The River Cities’ Reader asked the two candidates for Scott County Sheriff to answer 12 questions in advance of the November 3 election. The background information, questions, and answers for incumbent Republican County Sheriff Tim Lane and his Democratic challenger Scott County Sheriff's Deputy Pete Bawden are printed below. Responses are presented in full but have been lightly edited for spelling, punctuation, and grammar. Please see these additional introductory remarks on Why Local County Elections Matter

COVID-19 Pandemic, Vaccinations & Testing

Background: Congress passed and President Reagan signed into law The National Childhood Vaccine Injury Act (NCVIA) of 1986 (42 U.S.C. §§ 300aa-1 to 300aa-34). ( This law shielded vaccine makers from being sued and set up a fund that has paid out over $4 billion to families whose children have been harmed or killed by a vaccine they took. This law was challenged and upheld in the Supreme Court in 2011. (

Meanwhile, global foundations, thought leaders in the vaccine industry and federal health officials have advocated for the concept of a COVID-19 vaccine passport or certificate that proves one has been vaccinated in order to continue employment, access public and private services and businesses, and in order for one's children to attend a public or private school.

Given the blanket immunity that vaccine manufacturers enjoy, and the urgency currently sweeping the nation for a COVID-19 vaccine please answer the following:

Question 1: If local, state or federal health officials decree that Americans must comply with mandatory vaccinations, would you support or oppose such a mandate?

Tim Lane: I would oppose a mandate on a COVID-19 vaccination.

Pete Bawden: No. I do believe it is best for people to be vaccinated, however that is their choice. If schools or employers force vaccinations then that is out of the Sheriff’s hands. If a county wide vaccination rule came out, I would not instruct my deputies to enforce it, but to not enforce it. Passing a law or regulation that requires a person to get a vaccination or any other medical care I believe to go against our rights. Once again, I do believe people should get vaccinated for things like polio and small pox thus far, however that is up to them, not the Sheriff to enforce.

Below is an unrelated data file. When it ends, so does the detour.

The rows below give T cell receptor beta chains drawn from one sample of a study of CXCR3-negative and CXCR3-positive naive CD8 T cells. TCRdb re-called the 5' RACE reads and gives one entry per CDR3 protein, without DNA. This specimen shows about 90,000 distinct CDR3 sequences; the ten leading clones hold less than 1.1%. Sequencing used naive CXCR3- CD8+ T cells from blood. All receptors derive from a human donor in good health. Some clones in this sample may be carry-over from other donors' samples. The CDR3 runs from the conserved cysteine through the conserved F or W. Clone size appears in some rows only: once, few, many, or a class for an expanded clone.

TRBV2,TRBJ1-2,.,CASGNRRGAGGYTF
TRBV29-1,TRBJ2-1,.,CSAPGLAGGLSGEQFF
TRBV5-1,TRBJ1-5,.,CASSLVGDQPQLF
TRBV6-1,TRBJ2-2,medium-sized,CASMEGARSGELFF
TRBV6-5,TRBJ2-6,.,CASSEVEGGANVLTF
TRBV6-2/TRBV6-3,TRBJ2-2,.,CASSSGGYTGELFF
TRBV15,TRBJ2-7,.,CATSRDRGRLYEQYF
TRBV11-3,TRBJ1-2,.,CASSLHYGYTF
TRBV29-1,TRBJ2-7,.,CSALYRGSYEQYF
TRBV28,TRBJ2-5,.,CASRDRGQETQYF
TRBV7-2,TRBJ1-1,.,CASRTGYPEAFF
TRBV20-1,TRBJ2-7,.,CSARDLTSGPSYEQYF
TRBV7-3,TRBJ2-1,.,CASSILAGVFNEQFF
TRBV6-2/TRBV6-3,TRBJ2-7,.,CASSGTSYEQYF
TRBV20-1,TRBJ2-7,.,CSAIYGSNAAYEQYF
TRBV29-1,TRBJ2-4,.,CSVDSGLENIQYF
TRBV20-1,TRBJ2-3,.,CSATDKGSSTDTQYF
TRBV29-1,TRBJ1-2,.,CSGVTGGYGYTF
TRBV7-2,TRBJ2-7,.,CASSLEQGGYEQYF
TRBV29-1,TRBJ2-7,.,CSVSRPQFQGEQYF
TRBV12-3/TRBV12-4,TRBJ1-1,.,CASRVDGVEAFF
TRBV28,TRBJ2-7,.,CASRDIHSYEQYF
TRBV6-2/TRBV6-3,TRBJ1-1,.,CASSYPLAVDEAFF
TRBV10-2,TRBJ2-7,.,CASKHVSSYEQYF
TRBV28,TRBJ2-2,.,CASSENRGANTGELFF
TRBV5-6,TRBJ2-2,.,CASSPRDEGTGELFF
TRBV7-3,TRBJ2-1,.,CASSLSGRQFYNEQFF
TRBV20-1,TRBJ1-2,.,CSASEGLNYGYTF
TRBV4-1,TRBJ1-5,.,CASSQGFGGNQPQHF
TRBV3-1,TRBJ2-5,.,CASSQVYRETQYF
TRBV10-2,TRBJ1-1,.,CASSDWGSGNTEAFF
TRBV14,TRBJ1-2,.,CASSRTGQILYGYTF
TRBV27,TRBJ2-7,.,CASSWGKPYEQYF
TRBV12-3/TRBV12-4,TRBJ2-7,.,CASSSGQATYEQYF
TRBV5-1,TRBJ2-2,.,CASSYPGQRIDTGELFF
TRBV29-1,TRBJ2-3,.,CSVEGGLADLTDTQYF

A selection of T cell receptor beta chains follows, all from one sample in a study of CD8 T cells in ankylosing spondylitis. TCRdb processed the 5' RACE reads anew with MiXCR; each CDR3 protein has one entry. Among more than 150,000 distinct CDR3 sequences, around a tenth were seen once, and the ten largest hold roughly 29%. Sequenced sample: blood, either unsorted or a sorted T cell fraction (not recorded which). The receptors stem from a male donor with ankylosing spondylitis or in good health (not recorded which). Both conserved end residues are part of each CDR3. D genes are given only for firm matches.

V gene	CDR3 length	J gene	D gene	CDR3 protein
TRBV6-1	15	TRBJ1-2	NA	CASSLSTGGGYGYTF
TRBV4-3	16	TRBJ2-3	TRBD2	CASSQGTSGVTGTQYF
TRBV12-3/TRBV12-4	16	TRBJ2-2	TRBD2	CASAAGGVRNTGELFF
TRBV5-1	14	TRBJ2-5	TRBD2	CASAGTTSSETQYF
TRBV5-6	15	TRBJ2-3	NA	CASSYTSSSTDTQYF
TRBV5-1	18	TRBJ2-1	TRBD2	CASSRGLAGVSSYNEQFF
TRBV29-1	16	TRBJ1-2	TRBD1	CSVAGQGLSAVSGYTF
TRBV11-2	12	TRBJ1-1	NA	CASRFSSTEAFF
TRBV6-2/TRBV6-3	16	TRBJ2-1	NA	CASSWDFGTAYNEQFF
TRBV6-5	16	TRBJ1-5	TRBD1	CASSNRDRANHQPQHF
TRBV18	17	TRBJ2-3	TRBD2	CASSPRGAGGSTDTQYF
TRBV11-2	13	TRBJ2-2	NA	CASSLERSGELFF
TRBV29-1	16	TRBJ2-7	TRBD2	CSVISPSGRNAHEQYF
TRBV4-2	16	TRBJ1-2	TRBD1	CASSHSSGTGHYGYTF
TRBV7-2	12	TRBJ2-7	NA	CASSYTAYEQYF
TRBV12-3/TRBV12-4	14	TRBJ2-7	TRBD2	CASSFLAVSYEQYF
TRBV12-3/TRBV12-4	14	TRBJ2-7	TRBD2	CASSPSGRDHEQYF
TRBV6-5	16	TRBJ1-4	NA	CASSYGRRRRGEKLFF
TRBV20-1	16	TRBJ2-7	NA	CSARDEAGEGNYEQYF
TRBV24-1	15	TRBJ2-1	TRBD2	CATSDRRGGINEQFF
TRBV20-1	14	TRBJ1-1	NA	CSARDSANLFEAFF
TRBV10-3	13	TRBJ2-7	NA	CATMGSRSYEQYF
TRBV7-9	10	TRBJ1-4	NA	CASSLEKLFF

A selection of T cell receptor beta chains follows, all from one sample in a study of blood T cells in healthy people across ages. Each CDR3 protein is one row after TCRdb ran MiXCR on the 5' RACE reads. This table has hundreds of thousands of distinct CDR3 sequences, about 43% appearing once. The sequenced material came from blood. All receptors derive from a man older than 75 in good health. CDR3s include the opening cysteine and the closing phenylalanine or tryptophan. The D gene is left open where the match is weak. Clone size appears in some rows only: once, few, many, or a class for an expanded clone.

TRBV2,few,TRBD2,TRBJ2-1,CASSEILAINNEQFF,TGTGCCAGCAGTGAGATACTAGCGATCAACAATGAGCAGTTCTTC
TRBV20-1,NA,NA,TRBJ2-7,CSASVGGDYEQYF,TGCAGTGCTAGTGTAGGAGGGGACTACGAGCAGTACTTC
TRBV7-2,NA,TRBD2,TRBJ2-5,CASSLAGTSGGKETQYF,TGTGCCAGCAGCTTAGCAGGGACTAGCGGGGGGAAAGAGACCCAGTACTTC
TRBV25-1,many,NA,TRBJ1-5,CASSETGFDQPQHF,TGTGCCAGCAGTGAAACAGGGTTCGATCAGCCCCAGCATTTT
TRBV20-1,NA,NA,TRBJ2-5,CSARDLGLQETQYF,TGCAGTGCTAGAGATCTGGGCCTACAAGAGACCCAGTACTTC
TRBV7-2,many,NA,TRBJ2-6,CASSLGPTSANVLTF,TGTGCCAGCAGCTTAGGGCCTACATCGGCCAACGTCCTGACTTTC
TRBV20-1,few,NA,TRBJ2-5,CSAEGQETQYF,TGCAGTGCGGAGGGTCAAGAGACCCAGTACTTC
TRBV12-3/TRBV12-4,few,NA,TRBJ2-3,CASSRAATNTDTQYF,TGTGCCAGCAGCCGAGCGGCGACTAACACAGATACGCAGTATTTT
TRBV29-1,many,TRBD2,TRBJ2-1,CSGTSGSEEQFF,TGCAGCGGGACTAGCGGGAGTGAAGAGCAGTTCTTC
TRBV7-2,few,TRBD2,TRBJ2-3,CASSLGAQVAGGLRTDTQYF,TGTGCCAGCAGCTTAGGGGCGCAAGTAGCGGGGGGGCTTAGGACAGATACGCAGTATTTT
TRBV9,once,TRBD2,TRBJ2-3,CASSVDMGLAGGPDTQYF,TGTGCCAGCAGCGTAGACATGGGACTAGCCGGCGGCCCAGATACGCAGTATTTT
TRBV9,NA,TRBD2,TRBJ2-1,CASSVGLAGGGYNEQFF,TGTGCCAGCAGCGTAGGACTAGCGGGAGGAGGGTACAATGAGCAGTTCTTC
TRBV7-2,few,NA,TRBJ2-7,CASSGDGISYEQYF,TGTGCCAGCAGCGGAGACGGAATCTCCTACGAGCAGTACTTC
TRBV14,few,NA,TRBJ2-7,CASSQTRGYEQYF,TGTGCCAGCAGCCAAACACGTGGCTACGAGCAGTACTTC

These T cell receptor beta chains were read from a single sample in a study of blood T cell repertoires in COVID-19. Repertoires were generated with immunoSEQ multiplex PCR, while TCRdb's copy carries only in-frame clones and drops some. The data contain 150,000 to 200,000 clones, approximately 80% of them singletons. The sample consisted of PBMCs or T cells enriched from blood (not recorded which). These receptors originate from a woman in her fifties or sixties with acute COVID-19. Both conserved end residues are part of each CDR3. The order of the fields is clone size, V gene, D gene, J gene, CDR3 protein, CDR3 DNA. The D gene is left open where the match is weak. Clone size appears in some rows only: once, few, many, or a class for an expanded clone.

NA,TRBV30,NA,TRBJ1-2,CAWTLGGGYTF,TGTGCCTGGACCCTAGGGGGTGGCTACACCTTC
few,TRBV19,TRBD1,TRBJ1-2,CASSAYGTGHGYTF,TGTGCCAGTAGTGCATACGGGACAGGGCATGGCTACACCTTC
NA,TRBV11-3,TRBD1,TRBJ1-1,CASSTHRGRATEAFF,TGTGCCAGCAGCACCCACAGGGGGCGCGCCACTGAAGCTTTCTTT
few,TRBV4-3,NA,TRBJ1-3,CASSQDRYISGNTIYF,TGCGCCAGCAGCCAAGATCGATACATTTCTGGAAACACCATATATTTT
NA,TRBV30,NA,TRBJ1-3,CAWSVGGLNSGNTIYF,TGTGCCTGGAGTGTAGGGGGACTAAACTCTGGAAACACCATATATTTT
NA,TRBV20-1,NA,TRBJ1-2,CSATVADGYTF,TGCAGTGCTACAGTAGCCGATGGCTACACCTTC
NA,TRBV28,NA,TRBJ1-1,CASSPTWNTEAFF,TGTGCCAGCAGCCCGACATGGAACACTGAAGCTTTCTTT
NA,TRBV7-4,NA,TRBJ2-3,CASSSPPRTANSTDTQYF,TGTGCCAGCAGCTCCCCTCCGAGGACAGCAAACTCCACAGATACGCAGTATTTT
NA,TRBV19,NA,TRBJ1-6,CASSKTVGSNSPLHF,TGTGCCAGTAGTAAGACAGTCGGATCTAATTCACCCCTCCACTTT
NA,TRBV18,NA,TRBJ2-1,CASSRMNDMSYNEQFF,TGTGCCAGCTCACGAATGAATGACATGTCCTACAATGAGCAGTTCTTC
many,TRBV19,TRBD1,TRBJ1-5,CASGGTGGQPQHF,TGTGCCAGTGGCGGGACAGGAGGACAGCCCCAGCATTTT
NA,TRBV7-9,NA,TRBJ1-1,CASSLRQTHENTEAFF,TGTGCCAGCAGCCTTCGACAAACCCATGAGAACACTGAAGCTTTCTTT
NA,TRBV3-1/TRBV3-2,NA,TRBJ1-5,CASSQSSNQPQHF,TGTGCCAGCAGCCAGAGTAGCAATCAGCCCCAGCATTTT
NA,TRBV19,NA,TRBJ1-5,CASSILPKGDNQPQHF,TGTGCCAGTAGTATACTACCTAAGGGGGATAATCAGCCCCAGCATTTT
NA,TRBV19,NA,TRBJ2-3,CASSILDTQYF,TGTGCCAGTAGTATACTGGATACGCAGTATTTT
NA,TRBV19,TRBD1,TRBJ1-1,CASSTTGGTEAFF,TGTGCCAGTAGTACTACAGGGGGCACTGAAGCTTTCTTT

Question 2: If you do support a mandatory vaccination for all or any specific segment of the American populace, for which Scott County citizens qualify, for any reason or under a specified health crisis, please share the source for such constitutional and/or administrative authority (e.g. county, state, federal) to enforce such a mandate, and please include under what type of order or directive (e.g. county board policy, state health department declaration, federal agency guideline) would you require in order to enforce any restrictions of citizens' lawful activities, commerce, education or travel in Scott County, Iowa who do not comply with being vaccinated?

Lane: I would not direct the Sheriff’s Office to enforce such a mandate.

Bawden: I believe the previous answer covers this.

Question 3: Please apply the same specifications from question 2 to a requirement that Scott County citizens must participate in a specific biological test in order to continue their same lawful activities.

Lane: I would oppose mandatory biological testing and would not direct the Sheriff’s Office to enforce biological testing.

Bawden: This is an issue that I do not see the Sheriff having much control over. If for instance, the Davenport Community Schools require all persons in their building to be vaccinated before returning to work that is a policy for their Union or each employee to take up with their employer. If the Sheriff was asked by the Board of Supervisors to make sure people were vaccinated, and it was just a mandate, then no, absolutely not. If the Board of Supervisors passed a Scott County Ordinance and the Scott County Attorney signed warrants for people who were not tested or vaccinated, then I must say I would be having long hard conversations with the Scott County Attorney about the Constitution and see where we end up. An easy answer would be no. I am against mandatory biological testing or any other type of forced medical procedures by the government.

County Sheriff's Authority

Question 4: What office comprises the chief law enforcement officer (LEO) in Scott County, and why?